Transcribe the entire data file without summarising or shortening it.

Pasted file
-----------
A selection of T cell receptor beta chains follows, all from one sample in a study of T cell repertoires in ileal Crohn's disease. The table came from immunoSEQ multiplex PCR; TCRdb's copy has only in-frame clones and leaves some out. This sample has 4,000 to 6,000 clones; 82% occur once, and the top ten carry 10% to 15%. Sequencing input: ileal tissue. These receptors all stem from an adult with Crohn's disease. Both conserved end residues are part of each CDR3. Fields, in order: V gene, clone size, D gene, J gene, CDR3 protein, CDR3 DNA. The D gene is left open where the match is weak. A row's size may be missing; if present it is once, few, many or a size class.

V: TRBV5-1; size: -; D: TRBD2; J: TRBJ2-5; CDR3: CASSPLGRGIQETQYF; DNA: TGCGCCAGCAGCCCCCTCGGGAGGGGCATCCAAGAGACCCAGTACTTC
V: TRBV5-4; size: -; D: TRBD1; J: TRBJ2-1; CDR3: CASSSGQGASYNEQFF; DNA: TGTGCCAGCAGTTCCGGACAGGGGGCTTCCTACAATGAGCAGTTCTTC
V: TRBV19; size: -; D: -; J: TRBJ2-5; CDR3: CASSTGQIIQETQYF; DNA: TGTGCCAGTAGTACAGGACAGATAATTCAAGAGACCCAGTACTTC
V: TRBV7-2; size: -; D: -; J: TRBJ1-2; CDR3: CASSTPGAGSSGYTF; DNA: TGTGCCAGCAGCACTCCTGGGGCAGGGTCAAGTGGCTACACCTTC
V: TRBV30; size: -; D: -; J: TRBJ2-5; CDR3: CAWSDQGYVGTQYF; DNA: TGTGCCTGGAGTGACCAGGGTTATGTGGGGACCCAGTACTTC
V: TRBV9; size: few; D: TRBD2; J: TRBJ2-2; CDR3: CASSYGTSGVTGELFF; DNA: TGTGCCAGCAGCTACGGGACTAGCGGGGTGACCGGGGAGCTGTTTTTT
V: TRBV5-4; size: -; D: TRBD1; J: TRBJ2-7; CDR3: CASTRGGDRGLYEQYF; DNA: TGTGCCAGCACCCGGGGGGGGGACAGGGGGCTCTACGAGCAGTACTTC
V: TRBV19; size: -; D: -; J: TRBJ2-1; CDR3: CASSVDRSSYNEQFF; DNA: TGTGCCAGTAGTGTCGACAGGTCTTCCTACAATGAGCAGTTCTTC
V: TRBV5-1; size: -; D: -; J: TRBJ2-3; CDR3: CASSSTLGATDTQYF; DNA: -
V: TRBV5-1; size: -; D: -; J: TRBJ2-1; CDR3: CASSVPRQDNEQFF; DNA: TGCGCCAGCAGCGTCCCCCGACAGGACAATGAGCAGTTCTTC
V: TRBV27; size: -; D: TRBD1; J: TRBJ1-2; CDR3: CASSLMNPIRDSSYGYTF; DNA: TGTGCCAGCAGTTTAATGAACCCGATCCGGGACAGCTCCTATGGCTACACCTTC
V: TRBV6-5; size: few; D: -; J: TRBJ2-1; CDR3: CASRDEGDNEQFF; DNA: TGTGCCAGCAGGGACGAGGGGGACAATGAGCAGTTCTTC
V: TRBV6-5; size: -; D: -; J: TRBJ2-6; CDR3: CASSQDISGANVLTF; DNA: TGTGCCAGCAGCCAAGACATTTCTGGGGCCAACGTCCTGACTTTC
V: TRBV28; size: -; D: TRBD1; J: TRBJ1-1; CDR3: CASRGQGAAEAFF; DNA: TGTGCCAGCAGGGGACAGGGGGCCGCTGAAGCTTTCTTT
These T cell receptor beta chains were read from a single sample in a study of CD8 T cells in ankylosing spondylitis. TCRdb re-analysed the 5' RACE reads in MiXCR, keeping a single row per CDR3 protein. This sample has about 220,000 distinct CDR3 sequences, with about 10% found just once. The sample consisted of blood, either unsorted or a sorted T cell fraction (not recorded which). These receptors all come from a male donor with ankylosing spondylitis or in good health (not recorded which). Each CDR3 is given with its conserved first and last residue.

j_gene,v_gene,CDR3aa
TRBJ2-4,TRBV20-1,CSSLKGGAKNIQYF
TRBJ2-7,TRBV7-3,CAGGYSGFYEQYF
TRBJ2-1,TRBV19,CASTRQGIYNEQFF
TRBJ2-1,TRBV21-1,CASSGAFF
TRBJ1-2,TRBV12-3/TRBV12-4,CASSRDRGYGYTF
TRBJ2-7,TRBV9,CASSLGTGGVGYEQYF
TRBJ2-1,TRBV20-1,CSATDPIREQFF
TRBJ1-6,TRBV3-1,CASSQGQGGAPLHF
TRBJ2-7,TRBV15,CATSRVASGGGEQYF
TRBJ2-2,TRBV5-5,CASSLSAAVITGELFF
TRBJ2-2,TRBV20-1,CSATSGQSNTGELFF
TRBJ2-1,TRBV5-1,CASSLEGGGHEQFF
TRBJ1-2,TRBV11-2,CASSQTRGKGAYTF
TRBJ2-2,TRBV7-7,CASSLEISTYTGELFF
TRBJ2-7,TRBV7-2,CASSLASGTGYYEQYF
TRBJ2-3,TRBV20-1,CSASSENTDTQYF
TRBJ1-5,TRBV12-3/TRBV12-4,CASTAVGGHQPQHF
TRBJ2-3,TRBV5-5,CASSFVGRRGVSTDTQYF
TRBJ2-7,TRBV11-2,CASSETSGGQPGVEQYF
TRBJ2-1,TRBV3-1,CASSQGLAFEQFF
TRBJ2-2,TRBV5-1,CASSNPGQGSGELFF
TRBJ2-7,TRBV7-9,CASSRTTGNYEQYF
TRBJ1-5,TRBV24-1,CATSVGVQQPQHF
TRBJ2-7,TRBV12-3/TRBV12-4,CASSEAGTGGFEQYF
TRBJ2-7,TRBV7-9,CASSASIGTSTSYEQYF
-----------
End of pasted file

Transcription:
A selection of T cell receptor beta chains follows, all from one sample in a study of T cell repertoires in ileal Crohn's disease. The table came from immunoSEQ multiplex PCR; TCRdb's copy has only in-frame clones and leaves some out. This sample has 4,000 to 6,000 clones; 82% occur once, and the top ten carry 10% to 15%. Sequencing input: ileal tissue. These receptors all stem from an adult with Crohn's disease. Both conserved end residues are part of each CDR3. Fields, in order: V gene, clone size, D gene, J gene, CDR3 protein, CDR3 DNA. The D gene is left open where the match is weak. A row's size may be missing; if present it is once, few, many or a size class.

V: TRBV5-1; size: -; D: TRBD2; J: TRBJ2-5; CDR3: CASSPLGRGIQETQYF; DNA: TGCGCCAGCAGCCCCCTCGGGAGGGGCATCCAAGAGACCCAGTACTTC
V: TRBV5-4; size: -; D: TRBD1; J: TRBJ2-1; CDR3: CASSSGQGASYNEQFF; DNA: TGTGCCAGCAGTTCCGGACAGGGGGCTTCCTACAATGAGCAGTTCTTC
V: TRBV19; size: -; D: -; J: TRBJ2-5; CDR3: CASSTGQIIQETQYF; DNA: TGTGCCAGTAGTACAGGACAGATAATTCAAGAGACCCAGTACTTC
V: TRBV7-2; size: -; D: -; J: TRBJ1-2; CDR3: CASSTPGAGSSGYTF; DNA: TGTGCCAGCAGCACTCCTGGGGCAGGGTCAAGTGGCTACACCTTC
V: TRBV30; size: -; D: -; J: TRBJ2-5; CDR3: CAWSDQGYVGTQYF; DNA: TGTGCCTGGAGTGACCAGGGTTATGTGGGGACCCAGTACTTC
V: TRBV9; size: few; D: TRBD2; J: TRBJ2-2; CDR3: CASSYGTSGVTGELFF; DNA: TGTGCCAGCAGCTACGGGACTAGCGGGGTGACCGGGGAGCTGTTTTTT
V: TRBV5-4; size: -; D: TRBD1; J: TRBJ2-7; CDR3: CASTRGGDRGLYEQYF; DNA: TGTGCCAGCACCCGGGGGGGGGACAGGGGGCTCTACGAGCAGTACTTC
V: TRBV19; size: -; D: -; J: TRBJ2-1; CDR3: CASSVDRSSYNEQFF; DNA: TGTGCCAGTAGTGTCGACAGGTCTTCCTACAATGAGCAGTTCTTC
V: TRBV5-1; size: -; D: -; J: TRBJ2-3; CDR3: CASSSTLGATDTQYF; DNA: -
V: TRBV5-1; size: -; D: -; J: TRBJ2-1; CDR3: CASSVPRQDNEQFF; DNA: TGCGCCAGCAGCGTCCCCCGACAGGACAATGAGCAGTTCTTC
V: TRBV27; size: -; D: TRBD1; J: TRBJ1-2; CDR3: CASSLMNPIRDSSYGYTF; DNA: TGTGCCAGCAGTTTAATGAACCCGATCCGGGACAGCTCCTATGGCTACACCTTC
V: TRBV6-5; size: few; D: -; J: TRBJ2-1; CDR3: CASRDEGDNEQFF; DNA: TGTGCCAGCAGGGACGAGGGGGACAATGAGCAGTTCTTC
V: TRBV6-5; size: -; D: -; J: TRBJ2-6; CDR3: CASSQDISGANVLTF; DNA: TGTGCCAGCAGCCAAGACATTTCTGGGGCCAACGTCCTGACTTTC
V: TRBV28; size: -; D: TRBD1; J: TRBJ1-1; CDR3: CASRGQGAAEAFF; DNA: TGTGCCAGCAGGGGACAGGGGGCCGCTGAAGCTTTCTTT
These T cell receptor beta chains were read from a single sample in a study of CD8 T cells in ankylosing spondylitis. TCRdb re-analysed the 5' RACE reads in MiXCR, keeping a single row per CDR3 protein. This sample has about 220,000 distinct CDR3 sequences, with about 10% found just once. The sample consisted of blood, either unsorted or a sorted T cell fraction (not recorded which). These receptors all come from a male donor with ankylosing spondylitis or in good health (not recorded which). Each CDR3 is given with its conserved first and last residue.

j_gene,v_gene,CDR3aa
TRBJ2-4,TRBV20-1,CSSLKGGAKNIQYF
TRBJ2-7,TRBV7-3,CAGGYSGFYEQYF
TRBJ2-1,TRBV19,CASTRQGIYNEQFF
TRBJ2-1,TRBV21-1,CASSGAFF
TRBJ1-2,TRBV12-3/TRBV12-4,CASSRDRGYGYTF
TRBJ2-7,TRBV9,CASSLGTGGVGYEQYF
TRBJ2-1,TRBV20-1,CSATDPIREQFF
TRBJ1-6,TRBV3-1,CASSQGQGGAPLHF
TRBJ2-7,TRBV15,CATSRVASGGGEQYF
TRBJ2-2,TRBV5-5,CASSLSAAVITGELFF
TRBJ2-2,TRBV20-1,CSATSGQSNTGELFF
TRBJ2-1,TRBV5-1,CASSLEGGGHEQFF
TRBJ1-2,TRBV11-2,CASSQTRGKGAYTF
TRBJ2-2,TRBV7-7,CASSLEISTYTGELFF
TRBJ2-7,TRBV7-2,CASSLASGTGYYEQYF
TRBJ2-3,TRBV20-1,CSASSENTDTQYF
TRBJ1-5,TRBV12-3/TRBV12-4,CASTAVGGHQPQHF
TRBJ2-3,TRBV5-5,CASSFVGRRGVSTDTQYF
TRBJ2-7,TRBV11-2,CASSETSGGQPGVEQYF
TRBJ2-1,TRBV3-1,CASSQGLAFEQFF
TRBJ2-2,TRBV5-1,CASSNPGQGSGELFF
TRBJ2-7,TRBV7-9,CASSRTTGNYEQYF
TRBJ1-5,TRBV24-1,CATSVGVQQPQHF
TRBJ2-7,TRBV12-3/TRBV12-4,CASSEAGTGGFEQYF
TRBJ2-7,TRBV7-9,CASSASIGTSTSYEQYF